Journal of Health and Medical Sciences
Published: 11 December 2019
From Sexting to Child Pornography
Simona Trifu, Ana Miruna Dragoi
University of Medicine and Pharmacy “Carol Davila” (Romania), Clinical Hospital for Psychiatry “Alex. Obregia” (Romania)
Download Full-Text Pdf
Keywords: Child Pornography, Pollution, Sexting, the Emotional Climate of Micro-Groups, Boundary Crossing
Motivation: Psychological expertise is the test stone before the Court, when hidden motives determine behaviors and actions whose consequences result in criminal acts. Child pornography is a topical topic, such as "sex on the phone" and sexting, with frequent pathology. Hypothesis: The clients presented in this paper, accused of child pornography, are pushed to there actions by a conglomerate of socio-cultural reasons that define them. Objective: To highlight the context and personality structure of the person concerned, to demonstrate the absence of features in the spectrum of any personality disorder and to underline the propensity of young people towards the area of impulsive satisfaction in the online environment. Material and methods: structured interviews with the client, study of legal documents, appeal to specialized literature, issuing opinions on materials considered pornographic, applying deductive hypothetical reasoning to the client's life situation and situation. Results: Communication in the virtual environment facilitates rapid regression and access to the nucleus of personality, as well as to the impulsive reservoir, so that more and more young people have early access to erotic pleasures and easily transcend prohibition and barriers, in the Super-Ego line operating at reduced dynamics. Also, the socio-cultural climate stressed by the absence of boundaries made possible the relationship of the two, as well as the emotional involvement of both. Conclusions: The society imposes fine nuances and different boundaries when it comes to committing criminal acts, the personality structures of those involved, along with the dynamics of micro-groups and that of the society itself, which dictates the limits.
- Akhtar, S. (1992). Broken structures: Severe personality disorders and their treatment. Northvale: NJ, Jason Aronson.
- Barnes, J.C., Boutwell, B.B. (2013). A demonstration of the generalizability of twin-based studies on antisocial behavior. Behavioral Genetics, 43, 120-131. doi:10.1007/s10519-012-9580-8.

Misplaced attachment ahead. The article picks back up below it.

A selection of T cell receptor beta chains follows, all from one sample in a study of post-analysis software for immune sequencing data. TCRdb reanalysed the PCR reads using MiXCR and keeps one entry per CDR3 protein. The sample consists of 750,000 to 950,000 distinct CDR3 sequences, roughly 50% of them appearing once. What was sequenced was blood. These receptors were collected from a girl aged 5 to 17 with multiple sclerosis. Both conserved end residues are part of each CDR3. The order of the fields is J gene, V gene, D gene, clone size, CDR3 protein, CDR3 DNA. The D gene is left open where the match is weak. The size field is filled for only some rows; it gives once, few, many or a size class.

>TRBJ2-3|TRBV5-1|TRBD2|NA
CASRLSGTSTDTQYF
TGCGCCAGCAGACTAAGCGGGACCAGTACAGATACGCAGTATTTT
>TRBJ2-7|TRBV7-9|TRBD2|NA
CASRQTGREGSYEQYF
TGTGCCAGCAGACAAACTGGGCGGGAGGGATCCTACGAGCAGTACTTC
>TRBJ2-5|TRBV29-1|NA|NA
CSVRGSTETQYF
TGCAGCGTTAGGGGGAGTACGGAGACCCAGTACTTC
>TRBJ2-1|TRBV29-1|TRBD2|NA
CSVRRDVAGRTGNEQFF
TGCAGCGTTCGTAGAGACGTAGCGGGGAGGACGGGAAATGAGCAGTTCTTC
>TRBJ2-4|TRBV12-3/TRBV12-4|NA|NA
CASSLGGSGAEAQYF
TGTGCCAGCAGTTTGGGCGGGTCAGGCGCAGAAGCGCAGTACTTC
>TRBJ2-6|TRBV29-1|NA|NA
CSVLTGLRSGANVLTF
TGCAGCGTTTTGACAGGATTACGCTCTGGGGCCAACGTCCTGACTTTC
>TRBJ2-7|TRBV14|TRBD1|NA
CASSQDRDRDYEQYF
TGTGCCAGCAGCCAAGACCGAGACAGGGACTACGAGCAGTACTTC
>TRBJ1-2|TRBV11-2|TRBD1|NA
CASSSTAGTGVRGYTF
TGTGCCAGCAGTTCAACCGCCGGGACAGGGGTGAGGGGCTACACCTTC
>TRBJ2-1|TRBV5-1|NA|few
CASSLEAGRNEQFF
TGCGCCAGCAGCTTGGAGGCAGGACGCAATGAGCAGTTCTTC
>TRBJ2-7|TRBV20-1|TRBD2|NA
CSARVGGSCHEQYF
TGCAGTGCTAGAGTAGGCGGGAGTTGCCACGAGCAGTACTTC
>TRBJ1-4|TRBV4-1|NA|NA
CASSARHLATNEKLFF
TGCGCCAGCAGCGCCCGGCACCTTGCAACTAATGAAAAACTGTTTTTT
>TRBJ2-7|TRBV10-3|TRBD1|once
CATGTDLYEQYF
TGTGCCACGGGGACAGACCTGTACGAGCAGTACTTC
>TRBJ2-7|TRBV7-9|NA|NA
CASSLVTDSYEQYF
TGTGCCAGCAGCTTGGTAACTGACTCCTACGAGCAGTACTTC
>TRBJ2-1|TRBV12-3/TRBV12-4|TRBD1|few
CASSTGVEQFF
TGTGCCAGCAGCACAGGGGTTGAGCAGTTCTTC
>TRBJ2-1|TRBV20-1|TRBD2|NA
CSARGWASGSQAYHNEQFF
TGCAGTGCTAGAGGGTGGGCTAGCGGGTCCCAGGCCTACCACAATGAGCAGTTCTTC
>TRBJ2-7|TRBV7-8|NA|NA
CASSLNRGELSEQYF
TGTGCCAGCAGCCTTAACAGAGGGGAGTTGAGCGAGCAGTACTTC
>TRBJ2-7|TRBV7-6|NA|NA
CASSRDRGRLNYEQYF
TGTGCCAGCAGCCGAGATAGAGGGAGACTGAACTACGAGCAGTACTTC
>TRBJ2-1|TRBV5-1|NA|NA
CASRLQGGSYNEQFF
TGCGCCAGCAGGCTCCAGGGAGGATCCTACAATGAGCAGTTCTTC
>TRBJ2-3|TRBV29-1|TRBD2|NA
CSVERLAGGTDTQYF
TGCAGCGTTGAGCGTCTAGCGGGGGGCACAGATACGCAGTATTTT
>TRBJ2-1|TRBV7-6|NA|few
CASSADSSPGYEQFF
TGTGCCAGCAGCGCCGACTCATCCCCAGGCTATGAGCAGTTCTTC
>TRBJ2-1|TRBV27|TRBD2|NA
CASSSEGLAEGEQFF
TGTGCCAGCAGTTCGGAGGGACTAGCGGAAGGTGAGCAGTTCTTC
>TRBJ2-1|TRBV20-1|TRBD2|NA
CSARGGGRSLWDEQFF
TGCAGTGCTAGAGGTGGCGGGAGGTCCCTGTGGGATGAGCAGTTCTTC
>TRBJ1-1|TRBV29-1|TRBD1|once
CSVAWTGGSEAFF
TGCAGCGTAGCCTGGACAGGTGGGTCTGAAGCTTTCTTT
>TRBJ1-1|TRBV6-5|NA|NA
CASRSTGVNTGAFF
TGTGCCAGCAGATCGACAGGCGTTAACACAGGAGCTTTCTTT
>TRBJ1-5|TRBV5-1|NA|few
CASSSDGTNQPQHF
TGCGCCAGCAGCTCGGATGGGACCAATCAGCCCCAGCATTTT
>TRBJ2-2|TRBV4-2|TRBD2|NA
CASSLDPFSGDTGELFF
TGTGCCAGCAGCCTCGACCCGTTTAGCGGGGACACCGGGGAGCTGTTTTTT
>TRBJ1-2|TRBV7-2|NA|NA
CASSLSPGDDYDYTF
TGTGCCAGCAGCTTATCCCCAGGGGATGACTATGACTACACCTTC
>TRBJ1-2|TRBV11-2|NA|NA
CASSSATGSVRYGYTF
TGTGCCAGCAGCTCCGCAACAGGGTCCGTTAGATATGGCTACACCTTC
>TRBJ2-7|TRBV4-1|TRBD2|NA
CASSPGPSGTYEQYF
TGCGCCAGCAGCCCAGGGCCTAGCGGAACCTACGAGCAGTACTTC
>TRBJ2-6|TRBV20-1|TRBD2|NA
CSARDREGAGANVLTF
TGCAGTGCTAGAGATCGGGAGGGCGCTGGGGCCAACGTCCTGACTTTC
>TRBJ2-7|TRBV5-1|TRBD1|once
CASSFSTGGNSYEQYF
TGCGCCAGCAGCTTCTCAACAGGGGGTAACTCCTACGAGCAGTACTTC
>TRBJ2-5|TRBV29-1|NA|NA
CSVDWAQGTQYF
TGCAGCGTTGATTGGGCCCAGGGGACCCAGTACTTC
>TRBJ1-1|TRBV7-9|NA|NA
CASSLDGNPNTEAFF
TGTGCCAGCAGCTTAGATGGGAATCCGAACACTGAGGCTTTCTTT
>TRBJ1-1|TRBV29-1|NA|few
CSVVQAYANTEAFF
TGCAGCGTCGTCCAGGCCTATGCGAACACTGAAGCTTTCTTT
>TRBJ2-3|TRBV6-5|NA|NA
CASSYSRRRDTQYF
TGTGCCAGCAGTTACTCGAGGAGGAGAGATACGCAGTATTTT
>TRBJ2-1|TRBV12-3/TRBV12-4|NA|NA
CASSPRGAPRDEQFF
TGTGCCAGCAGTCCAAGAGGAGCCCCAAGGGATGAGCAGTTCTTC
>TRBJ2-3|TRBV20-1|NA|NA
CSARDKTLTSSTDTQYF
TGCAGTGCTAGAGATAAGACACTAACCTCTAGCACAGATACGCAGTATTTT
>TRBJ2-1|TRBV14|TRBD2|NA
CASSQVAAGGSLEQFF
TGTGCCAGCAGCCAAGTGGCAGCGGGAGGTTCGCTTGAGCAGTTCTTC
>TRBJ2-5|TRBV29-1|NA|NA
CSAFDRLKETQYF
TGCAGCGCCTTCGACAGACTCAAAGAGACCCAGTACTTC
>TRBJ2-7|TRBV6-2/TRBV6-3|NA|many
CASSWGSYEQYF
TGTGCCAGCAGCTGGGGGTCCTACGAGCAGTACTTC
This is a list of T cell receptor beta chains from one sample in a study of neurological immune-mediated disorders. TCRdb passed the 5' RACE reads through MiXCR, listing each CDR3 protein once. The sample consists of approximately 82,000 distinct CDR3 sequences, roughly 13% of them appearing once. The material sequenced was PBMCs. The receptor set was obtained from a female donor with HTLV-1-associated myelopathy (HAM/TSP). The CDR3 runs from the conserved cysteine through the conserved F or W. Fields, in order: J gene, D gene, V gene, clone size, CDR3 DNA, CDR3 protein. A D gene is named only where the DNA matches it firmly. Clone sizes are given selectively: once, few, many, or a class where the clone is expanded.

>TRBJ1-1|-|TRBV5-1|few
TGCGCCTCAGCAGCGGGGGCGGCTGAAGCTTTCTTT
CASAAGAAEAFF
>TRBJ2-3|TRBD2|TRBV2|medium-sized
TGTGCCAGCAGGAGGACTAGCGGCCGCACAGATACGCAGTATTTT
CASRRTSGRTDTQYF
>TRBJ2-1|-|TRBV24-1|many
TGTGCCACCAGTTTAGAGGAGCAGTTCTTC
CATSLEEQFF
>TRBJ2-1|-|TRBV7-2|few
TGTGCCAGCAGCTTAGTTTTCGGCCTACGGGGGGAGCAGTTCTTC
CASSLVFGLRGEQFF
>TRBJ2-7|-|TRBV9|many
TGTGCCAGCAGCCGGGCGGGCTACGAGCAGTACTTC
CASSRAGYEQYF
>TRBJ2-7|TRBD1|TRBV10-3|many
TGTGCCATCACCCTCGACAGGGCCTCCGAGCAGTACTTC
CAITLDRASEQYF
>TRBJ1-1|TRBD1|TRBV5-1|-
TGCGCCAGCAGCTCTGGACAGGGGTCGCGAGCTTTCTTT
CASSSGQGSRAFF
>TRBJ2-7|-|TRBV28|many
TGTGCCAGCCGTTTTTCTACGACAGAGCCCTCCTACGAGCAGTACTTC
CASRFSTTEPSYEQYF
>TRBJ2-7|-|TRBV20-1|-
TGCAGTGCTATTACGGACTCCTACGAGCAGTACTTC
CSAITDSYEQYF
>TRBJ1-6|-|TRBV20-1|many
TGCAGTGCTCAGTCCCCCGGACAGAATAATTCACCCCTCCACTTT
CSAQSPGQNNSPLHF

- Burt, S.A., Klump, K.L. (2014). Prosocial peer affiliation suppresses genetic influences on non-aggressive antisocial behaviors during childhood. Psychological Medicine, 44, 821-830. doi:10.1017/S0033291713000974.
- Butcher, J.N., Hooley, J.M. & Mineka, S. (2014). Abnormal Psychology. SUA, Pearson Education, Inc.
- Cleckley, H. (2015). The Mask of Sanity: An Attempt to Clarify Some Issues About the So-called Psychopathic Personality. Echo Point Books & Media.
- Kernberg, O.F. (2004). Aggressivity, narcisism and self-destructiveness in the psychotherapeutic relationship: New developments in the psychology and psychotherapy of severe personality disorders. New Haven: CT, Yale University Press.
- Latvala, A., Kuja-Halkola, R., Langstrom, N. & Lichtenstein, P. (2015). Paternal antisocial behaviour and sons' cognitive ability. Psychological Science, 26, 78-88, doi:10.1177/0956797614555726.
- Reichborn-Kjennereud, T., Czajkowski, N., Ystrom, E., Aggen, H., Tambs, K., Neale, M. C., Kendler, K.S. (2015). A longitudinal twin study of borderline and antisocial personality disorder traits in early to middle adulthood. Psychological Medicine, 45, 3121-3131, doi:10.1017/S0033291715001117.
- Shaw, D.S., Hyde, L.W. & Brennan, L.M. (2012). Early predictors of boys's antisocial trajectories”. Development and Psychopathology, 24, 871-888. doi:10.1017/S0954579412000429
- Shi, Z., Bureau, J.F., Easterbrooks, A.M., Zhao, X. & Lyons-Ruth, K. (2012). Childhood maltreatment and prospectively observed quality of early care as predictors of antisocial personality disorder. Infant Mental Health Journal, 33, 55-69. doi:10.1002/imhj.20295